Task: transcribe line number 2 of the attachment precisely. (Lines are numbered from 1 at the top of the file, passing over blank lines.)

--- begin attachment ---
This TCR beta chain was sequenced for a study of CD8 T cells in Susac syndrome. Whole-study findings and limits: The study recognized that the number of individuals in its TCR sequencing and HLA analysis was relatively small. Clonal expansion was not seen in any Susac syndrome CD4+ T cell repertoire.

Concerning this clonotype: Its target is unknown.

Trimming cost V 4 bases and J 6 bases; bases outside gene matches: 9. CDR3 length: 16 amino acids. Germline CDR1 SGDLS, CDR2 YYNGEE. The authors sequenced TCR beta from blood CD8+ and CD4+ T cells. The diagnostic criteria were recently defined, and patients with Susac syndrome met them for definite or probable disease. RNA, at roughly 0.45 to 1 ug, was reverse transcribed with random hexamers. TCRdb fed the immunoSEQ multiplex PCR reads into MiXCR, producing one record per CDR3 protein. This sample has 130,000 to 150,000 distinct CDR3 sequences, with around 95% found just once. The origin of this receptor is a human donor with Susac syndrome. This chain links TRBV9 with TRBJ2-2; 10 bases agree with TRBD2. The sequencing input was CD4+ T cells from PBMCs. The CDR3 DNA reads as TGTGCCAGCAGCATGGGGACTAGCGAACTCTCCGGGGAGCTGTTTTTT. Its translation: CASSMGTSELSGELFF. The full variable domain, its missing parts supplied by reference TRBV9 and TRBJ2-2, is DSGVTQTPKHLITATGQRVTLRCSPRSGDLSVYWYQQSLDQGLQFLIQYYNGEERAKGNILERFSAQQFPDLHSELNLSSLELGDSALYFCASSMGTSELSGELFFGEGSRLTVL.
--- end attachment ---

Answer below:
Concerning this clonotype: Its target is unknown.